Joanne Harris.

Joanne Harris is an Anglo-French writer, whose books include fourteen novels, two cookbooks and many short stories. Her work is extremely diverse, covering aspects of magic realism, suspense, historical fiction, mythology and fantasy. In 2000, her 1999 novel Chocolat was adapted for the big screen. The movie starred Juliette Binoche and Johnny Depp. Chocolat has sold over a million copies in the UK alone and was a global bestseller. She is an Honorary Fellow of St. Catherine’s College, Cambridge, and in 2013 was awarded an MBE by the Queen.

Mark Billingham.

Mark Billingham is one of the UK’s most acclaimed and popular crime writers. His series of novels featuring DI Tom Thorne has twice won him the Crime Novel of the Year Award. His debut novel Sleepyhead was published in 2001 and was chosen by The Sunday Times as one of the 100 books that had shaped the decade. A television series based on the Thorne novels starred David Morrissey as Tom Thorne, and a major new drama based on In the Dark and Time of Death was broadcast on the BBC in 2017.

Alan Johnson.

Alan’s childhood memoir “This Boy” was published by Bantam Press on May 9, 2013. It won the Royal Society of Literature Ondaatje Prize, as well as the Orwell Prize, Britain’s top political writing award. His second volume of memoirs, “Please Mr Mailman,” was published in September of 2014 and won the National Book Club award for Best Biography. The final book in his memoir trilogy, “The Long and Winding Road,” was published in September of 2016 and won the Parliamentary Book Award for Best Memoir. Alan retired as an MP before the 2017 general election after 20 years as an MP. On September 20, 2018, his latest book, “In My Life – A Music Memoir,” was launched at Studio 2, Abbey Road, where the Beatles made almost all of their records.

Rachel Joyce.

Rachel Joyce is the author of the Sunday Times and international bestsellers The Unlikely Pilgrimage of Harold Fry, Perfect, The Love Song of Miss Queenie Hennessy, The Music Shop and a collection of interlinked short stories, A Snow Garden & Other Stories. Her books have been translated into thirty-six languages, and two are in the development stage of being adapted into movies. Rachel was awarded the Specsavers National Book Awards’ “New Writer of the Year” award in December of 2012 and shortlisted for the “UK Author of the Year” award in 2014. Rachel has also written over twenty original afternoon plays and adaptations of the classics for BBC Radio 4, including all the Bronte novels. She switched to writing after a long career as an actor, performing leading roles for the RSC, the National Theater and Cheek by Jowl.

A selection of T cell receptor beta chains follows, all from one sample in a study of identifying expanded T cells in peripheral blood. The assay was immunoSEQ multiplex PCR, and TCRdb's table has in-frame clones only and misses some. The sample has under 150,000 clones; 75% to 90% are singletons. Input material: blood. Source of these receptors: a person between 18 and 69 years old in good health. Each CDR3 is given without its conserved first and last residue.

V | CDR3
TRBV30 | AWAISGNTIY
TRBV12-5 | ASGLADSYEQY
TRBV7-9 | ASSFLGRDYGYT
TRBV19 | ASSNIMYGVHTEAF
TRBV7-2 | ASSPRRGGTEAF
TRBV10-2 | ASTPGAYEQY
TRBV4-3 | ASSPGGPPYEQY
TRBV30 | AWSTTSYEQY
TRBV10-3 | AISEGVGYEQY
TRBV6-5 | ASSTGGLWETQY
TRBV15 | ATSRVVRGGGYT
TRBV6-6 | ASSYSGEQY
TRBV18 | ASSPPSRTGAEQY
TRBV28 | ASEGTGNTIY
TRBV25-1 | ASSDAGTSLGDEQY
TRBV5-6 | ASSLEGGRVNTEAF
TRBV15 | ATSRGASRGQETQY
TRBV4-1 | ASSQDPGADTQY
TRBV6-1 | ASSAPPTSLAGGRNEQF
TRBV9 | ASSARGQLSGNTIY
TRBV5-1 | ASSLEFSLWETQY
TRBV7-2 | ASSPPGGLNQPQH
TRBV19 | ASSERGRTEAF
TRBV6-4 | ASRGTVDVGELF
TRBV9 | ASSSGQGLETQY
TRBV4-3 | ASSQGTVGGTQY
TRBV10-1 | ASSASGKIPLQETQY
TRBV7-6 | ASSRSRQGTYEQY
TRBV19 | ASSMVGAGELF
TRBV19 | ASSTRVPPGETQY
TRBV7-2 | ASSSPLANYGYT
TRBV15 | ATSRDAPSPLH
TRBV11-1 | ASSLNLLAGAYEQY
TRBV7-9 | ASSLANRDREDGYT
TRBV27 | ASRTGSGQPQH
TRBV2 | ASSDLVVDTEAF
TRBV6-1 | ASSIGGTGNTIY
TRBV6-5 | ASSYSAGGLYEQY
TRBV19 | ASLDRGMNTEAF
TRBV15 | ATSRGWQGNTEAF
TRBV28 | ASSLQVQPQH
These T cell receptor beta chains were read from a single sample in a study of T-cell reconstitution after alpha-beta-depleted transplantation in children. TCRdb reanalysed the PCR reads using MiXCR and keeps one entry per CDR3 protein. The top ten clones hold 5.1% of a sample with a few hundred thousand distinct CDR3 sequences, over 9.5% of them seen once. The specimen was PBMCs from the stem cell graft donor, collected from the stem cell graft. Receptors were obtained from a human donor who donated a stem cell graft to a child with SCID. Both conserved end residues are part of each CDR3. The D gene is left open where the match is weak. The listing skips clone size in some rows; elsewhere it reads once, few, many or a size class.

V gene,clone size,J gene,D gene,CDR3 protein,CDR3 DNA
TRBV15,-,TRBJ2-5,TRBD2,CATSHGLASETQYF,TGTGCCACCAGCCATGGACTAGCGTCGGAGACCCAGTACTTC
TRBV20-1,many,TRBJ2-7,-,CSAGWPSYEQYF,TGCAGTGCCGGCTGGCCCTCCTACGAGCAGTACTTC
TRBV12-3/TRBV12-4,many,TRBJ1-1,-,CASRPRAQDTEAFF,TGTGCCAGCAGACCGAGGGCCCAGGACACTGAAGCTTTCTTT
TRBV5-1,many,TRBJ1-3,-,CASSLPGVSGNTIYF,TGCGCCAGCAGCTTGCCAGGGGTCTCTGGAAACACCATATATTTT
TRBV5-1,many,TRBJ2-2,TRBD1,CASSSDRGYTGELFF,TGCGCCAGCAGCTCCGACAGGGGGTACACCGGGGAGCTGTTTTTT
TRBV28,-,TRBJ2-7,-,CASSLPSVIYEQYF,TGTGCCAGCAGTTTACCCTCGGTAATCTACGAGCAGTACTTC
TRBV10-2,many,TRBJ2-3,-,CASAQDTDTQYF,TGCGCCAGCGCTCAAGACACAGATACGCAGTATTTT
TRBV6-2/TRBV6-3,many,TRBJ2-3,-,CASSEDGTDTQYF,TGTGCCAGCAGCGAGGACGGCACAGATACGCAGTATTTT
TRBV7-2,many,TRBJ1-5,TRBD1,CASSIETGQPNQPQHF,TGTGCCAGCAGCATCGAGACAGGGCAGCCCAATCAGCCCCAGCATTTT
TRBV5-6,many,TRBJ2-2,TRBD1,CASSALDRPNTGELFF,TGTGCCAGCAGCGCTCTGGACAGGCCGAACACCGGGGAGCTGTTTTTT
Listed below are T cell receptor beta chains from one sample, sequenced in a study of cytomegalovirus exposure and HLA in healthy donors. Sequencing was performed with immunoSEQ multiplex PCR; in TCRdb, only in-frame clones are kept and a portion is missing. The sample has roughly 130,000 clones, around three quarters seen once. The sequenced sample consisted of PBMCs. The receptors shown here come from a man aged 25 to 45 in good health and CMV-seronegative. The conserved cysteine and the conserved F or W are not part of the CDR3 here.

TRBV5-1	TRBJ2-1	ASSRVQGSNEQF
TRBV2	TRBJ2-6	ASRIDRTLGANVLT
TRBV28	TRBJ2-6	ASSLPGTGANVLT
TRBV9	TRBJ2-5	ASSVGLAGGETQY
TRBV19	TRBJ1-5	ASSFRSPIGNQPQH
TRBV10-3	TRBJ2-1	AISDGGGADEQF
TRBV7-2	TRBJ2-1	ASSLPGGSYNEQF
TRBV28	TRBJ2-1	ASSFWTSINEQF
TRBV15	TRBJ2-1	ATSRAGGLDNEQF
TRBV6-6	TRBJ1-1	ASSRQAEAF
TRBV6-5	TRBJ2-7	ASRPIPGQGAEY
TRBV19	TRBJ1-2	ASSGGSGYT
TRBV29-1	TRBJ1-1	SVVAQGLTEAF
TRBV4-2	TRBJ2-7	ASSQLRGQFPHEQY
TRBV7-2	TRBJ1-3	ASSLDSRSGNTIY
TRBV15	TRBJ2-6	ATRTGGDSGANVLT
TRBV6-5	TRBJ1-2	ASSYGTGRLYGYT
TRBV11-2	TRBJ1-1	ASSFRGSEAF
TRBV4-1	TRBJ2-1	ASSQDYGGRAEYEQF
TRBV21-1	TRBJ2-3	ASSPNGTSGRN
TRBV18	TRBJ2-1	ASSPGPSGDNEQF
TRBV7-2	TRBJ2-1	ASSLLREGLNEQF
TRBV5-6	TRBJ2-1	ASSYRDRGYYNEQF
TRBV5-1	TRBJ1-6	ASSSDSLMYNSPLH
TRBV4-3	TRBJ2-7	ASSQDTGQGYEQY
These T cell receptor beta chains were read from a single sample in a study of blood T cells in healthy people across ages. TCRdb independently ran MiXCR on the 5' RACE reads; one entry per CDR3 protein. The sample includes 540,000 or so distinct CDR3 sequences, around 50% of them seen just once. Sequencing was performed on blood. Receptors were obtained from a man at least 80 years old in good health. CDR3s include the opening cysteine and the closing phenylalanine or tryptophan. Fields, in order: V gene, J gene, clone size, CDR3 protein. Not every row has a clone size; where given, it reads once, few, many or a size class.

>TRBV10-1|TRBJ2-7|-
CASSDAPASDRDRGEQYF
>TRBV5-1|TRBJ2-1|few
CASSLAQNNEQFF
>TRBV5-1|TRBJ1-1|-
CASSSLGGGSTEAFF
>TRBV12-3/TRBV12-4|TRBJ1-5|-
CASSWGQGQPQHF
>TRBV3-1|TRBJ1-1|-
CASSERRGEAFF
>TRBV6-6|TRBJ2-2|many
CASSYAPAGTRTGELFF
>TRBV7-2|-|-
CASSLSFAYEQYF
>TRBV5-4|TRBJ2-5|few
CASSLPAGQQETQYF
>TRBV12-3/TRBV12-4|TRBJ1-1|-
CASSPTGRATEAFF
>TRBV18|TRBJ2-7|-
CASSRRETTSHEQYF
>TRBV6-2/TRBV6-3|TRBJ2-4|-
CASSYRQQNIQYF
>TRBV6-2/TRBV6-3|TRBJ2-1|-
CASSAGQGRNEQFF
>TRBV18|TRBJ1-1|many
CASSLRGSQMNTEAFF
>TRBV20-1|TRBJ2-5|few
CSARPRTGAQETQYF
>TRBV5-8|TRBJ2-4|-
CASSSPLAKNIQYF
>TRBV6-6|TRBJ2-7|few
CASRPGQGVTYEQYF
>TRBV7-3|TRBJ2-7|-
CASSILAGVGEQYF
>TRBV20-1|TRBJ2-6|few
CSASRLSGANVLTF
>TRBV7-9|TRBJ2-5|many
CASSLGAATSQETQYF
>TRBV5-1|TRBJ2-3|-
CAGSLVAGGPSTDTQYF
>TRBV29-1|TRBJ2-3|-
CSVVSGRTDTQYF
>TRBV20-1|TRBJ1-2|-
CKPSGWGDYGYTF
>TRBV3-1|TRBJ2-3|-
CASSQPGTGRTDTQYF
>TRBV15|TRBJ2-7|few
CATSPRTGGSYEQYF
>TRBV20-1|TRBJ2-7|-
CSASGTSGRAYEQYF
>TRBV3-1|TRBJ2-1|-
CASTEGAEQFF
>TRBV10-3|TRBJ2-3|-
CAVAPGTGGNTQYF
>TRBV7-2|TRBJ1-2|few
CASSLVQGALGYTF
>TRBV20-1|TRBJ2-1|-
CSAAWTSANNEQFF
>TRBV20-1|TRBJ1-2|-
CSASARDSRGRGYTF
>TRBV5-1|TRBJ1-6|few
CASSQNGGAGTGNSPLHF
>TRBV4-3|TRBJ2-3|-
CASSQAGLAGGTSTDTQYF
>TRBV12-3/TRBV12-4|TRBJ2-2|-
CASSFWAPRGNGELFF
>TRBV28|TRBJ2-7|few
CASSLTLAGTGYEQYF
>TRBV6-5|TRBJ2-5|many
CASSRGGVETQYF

Kate Mosse.

Kate Mosse is a number-one international bestselling novelist, playwright and non-fiction writer. The author of six novels and short story collections, including the multi-million-copy-selling Languedoc Trilogy (Labyrinth, Sepulcher and Citadel) and Gothic fiction The Winter Ghosts and The Taxidermist’s Daughter, which she is adapting for the stage, her books have been translated into thirty-seven languages and published in more than forty countries. She is the Founder Director of the Women’s Prize for Fiction and a regular interviewer for theater & fiction events. The second novel in The Burning Chambers series, The City of Tears, will be published in May of 2020.

Greg Mosse.

Greg is a “writer and encourager of writers.” He has worked for many years as an editor, dramaturge and script consultant in theater, movies and novels. As well as running writing workshops for Guardian Masterclasses, the Southbank Center and Chichester Festival Theater, he is the founder of the Criterion New Writing script development program at the Criterion Theater, London, now in its fifth year. Graduates of the program have gone on to have their work produced at major theaters in London and elsewhere, and on BBC Radio.

Matt Chorley.

Matt Chorley is a Times columnist and editor of the award-winning Red Box political newsletter and podcast, in which he tries to make sense of what is happening in politics. He joined The Times in 2016, having spent more than a decade covering politics for MailOnline, The Independent on Sunday, Western Morning News and the Press Association.

Alex Clark.

Alex Clark is a journalist and broadcaster, often seen on the pages of The Guardian, The Observer and The Times Literary Supplement, and heard on BBC R4 programs such as Front Row and Open Book. An experienced chair of live events, she has also worked as an artistic director at the Bath Festival and the Cambridge Literary Festival. The literary awards she has judged include the Man Booker Prize and the Orwell Prize. Alex lives in North London and Kilkenny.